Car collides into Tesla Model 3 making right turn at Balestier, netizens comment on Tesla's workmanship

The dashcam car supposedly had the right of way.

Ashley Tan | October 24, 2021, 01:39 PM

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An accident occurred recently in Balestier on Oct. 22 in the afternoon, sparking a small debate in the comments section about who was in the wrong.

Dashcam footage shared with Facebook page showed the car travelling along Shan Road.

Ahead, a Tesla Model 3 was seen making a right turn onto the road.

The first car then collides into it.

The impact even causes the dashcam to dislodge from its mount.

The dashcam car bore the brunt of the impact on its bonnet.

Photo from / FB

The Tesla also sports dents on its passenger and back doors.

Photo from / FB

Opinions split

The video led to some discussion among commenters, with opinions divided as to who was at fault for the accident.

A large group of Facebook users blamed the car with the dashcam for lack of vigilance and failing to brake in time.

Other added that he was driving too fast despite the "SLOW" markings on the road.

Another group of commenters defended the dashcam car, pointing out that it had the right of way, and highlighting that there was simply not enough time for the car to slow down to a complete stop without hitting the Tesla.

Other commenters however, went down a completely different track, taking note of the Tesla's superior workmanship.

Tesla vehicles touted to be safest cars ever

Tesla cars are touted to be the "safest cars in the world", and the Model 3 in particular, is reported to have the lowest probability of injury out of all the cars tested by the U.S.'s National Highway Traffic Safety Administration (NHTSA).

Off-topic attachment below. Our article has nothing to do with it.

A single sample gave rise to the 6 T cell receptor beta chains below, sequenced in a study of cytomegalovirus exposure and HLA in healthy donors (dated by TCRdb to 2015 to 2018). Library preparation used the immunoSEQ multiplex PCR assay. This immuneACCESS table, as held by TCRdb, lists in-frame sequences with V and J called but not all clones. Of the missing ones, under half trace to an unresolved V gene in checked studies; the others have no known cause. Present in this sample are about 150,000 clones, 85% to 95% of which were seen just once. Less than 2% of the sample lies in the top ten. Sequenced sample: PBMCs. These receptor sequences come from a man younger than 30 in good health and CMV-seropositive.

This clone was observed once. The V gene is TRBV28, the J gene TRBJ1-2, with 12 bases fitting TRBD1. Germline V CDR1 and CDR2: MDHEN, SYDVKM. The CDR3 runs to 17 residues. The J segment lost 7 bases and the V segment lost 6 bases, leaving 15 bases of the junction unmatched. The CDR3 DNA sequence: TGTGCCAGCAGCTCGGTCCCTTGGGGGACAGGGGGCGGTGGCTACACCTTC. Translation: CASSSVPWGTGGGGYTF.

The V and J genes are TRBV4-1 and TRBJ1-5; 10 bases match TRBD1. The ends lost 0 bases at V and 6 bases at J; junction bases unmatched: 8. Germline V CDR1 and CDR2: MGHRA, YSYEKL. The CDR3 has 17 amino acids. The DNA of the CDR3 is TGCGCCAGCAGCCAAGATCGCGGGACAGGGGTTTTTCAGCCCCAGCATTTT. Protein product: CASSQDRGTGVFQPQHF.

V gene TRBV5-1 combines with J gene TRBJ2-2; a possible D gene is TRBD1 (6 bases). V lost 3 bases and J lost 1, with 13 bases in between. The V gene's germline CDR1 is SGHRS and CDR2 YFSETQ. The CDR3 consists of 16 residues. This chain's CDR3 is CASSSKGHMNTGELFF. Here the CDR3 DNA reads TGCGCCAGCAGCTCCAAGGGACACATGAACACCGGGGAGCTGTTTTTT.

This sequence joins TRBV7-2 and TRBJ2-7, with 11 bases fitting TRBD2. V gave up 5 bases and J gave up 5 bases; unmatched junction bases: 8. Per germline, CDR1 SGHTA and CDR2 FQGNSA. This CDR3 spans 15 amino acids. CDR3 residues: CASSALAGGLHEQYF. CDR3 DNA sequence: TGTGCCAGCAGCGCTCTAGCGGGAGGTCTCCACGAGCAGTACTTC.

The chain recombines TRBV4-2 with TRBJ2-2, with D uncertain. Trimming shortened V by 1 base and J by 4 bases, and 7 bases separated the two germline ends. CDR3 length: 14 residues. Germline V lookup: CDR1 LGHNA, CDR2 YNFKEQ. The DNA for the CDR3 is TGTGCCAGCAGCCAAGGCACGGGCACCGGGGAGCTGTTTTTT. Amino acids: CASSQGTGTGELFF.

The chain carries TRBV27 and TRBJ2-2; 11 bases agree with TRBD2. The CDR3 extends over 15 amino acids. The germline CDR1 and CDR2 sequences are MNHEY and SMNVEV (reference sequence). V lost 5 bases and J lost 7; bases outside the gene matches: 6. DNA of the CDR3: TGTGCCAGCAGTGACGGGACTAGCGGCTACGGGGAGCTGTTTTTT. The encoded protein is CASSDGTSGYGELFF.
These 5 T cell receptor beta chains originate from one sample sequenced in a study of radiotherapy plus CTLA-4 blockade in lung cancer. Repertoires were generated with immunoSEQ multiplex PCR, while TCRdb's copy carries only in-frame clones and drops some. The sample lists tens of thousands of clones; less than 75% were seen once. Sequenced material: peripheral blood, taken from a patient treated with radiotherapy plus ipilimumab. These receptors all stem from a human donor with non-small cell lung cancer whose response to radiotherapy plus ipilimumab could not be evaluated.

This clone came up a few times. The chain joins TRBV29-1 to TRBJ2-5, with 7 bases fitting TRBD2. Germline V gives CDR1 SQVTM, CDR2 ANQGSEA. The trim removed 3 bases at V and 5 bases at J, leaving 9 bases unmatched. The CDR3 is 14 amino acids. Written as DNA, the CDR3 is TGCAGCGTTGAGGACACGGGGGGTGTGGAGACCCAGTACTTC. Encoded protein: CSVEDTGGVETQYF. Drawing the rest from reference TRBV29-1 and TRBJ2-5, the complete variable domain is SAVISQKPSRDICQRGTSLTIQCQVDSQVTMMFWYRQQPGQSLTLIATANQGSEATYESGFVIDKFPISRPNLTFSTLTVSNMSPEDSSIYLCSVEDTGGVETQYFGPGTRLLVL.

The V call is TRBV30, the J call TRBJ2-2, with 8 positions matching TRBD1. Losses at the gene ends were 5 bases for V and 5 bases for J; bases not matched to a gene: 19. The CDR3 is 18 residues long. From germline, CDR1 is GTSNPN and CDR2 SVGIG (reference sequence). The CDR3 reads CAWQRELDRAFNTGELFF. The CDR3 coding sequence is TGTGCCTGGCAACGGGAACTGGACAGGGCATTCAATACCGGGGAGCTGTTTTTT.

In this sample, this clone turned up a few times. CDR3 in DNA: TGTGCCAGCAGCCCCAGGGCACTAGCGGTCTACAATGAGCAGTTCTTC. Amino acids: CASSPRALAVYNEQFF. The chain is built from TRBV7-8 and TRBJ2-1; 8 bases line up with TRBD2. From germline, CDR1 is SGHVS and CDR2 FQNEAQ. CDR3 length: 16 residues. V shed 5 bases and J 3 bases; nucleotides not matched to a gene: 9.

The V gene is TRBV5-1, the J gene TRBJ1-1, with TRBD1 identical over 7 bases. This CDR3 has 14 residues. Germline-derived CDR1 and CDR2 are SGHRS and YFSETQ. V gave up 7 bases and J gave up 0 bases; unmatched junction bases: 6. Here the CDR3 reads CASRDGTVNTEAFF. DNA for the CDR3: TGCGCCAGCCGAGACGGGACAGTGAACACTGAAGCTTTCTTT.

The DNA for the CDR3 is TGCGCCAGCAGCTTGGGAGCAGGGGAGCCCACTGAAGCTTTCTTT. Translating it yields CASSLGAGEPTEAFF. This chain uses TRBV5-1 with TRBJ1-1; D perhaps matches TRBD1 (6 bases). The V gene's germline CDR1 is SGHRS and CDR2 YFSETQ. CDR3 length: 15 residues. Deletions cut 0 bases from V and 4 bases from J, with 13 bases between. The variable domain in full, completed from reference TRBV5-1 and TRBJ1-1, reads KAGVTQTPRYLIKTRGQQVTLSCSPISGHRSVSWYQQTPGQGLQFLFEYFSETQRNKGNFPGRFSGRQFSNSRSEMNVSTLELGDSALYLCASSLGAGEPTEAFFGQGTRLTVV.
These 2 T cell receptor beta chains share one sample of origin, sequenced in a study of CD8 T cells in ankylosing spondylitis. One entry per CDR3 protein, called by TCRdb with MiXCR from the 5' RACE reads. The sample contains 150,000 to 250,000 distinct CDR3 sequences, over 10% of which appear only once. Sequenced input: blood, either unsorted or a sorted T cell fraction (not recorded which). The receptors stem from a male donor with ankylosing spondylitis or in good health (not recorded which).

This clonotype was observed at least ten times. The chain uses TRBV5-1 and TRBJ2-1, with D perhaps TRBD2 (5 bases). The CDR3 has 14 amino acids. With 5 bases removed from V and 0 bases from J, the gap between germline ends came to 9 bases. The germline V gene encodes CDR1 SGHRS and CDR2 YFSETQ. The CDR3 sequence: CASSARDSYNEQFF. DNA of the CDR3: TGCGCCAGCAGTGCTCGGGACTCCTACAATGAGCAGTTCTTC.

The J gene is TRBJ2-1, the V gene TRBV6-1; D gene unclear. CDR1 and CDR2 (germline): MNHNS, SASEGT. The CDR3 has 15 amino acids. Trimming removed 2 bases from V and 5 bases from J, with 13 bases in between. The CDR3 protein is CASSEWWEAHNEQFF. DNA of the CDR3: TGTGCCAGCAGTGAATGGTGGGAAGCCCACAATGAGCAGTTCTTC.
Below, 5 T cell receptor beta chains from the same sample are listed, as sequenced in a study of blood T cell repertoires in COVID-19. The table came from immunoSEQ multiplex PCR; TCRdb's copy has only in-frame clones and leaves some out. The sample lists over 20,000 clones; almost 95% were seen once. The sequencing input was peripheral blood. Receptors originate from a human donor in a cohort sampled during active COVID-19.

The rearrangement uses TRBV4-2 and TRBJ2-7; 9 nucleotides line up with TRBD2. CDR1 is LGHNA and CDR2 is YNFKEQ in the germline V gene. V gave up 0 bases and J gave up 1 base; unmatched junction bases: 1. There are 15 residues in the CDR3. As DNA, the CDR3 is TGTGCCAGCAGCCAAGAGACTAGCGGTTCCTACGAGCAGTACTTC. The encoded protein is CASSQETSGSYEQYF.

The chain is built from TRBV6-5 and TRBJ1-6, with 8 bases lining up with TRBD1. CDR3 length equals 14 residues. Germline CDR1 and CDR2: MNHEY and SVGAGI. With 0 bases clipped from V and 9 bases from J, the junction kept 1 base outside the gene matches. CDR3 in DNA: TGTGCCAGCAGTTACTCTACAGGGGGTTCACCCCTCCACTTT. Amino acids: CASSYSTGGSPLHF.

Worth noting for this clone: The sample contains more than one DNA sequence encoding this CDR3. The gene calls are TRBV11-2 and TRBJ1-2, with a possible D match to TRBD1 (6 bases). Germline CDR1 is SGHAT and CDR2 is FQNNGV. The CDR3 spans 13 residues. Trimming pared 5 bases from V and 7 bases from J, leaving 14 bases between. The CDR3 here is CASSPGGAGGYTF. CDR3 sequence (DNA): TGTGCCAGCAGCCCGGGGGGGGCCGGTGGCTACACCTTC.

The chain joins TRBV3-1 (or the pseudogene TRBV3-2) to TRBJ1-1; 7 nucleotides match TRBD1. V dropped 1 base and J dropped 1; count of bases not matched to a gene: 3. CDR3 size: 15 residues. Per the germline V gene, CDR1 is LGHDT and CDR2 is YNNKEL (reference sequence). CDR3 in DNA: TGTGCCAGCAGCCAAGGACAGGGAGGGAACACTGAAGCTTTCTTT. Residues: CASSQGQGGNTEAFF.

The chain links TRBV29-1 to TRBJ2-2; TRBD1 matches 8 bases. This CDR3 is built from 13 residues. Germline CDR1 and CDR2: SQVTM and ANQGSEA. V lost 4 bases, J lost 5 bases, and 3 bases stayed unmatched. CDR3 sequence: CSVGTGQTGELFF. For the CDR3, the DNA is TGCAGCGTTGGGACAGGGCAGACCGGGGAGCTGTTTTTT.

This is attributed to the car's heaviest components being located closer to its centre of gravity.

Along with a strong, rigid passenger compartment and fortified battery pack, these factors are said to "help to prevent intrusion into the cabin and battery modules, reduce rollover risk, and distribute crash forces systematically away from the cabin."

According to Tesla, their cars also has a front crumple zone which is optimised to absorb energy and crush more efficiently.

There have however, been issues with Tesla's self-driving capabilities. As of Sep. 1, U.S. auto safety regulators have identified 12 accidents involving Tesla vehicles using the autopilot system according to Reuters.

The NHTAS previously said it had opened a formal safety probe into Tesla driver assistance system Autopilot after 11 crashes, one of which was fatal.

The probe covers 765,000 U.S. Tesla vehicles built between 2014 and 2021.

Tesla's investigations subsequently revealed that a driver was actually behind the wheel before the accident that claimed his life.

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Top photo from / FB